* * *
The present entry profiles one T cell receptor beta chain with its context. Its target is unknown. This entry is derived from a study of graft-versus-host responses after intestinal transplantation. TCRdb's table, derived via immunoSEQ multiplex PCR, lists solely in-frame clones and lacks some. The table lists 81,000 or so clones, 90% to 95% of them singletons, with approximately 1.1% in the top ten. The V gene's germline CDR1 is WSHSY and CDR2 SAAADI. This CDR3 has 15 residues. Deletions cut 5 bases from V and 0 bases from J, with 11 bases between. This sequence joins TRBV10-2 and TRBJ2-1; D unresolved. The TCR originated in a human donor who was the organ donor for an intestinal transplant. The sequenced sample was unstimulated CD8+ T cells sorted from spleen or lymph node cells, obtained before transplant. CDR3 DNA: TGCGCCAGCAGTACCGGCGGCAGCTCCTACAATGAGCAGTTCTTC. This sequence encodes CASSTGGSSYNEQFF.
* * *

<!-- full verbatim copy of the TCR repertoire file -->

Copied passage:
The present entry profiles one T cell receptor beta chain with its context. Its target is unknown. This entry is derived from a study of graft-versus-host responses after intestinal transplantation. TCRdb's table, derived via immunoSEQ multiplex PCR, lists solely in-frame clones and lacks some. The table lists 81,000 or so clones, 90% to 95% of them singletons, with approximately 1.1% in the top ten. The V gene's germline CDR1 is WSHSY and CDR2 SAAADI. This CDR3 has 15 residues. Deletions cut 5 bases from V and 0 bases from J, with 11 bases between. This sequence joins TRBV10-2 and TRBJ2-1; D unresolved. The TCR originated in a human donor who was the organ donor for an intestinal transplant. The sequenced sample was unstimulated CD8+ T cells sorted from spleen or lymph node cells, obtained before transplant. CDR3 DNA: TGCGCCAGCAGTACCGGCGGCAGCTCCTACAATGAGCAGTTCTTC. This sequence encodes CASSTGGSSYNEQFF.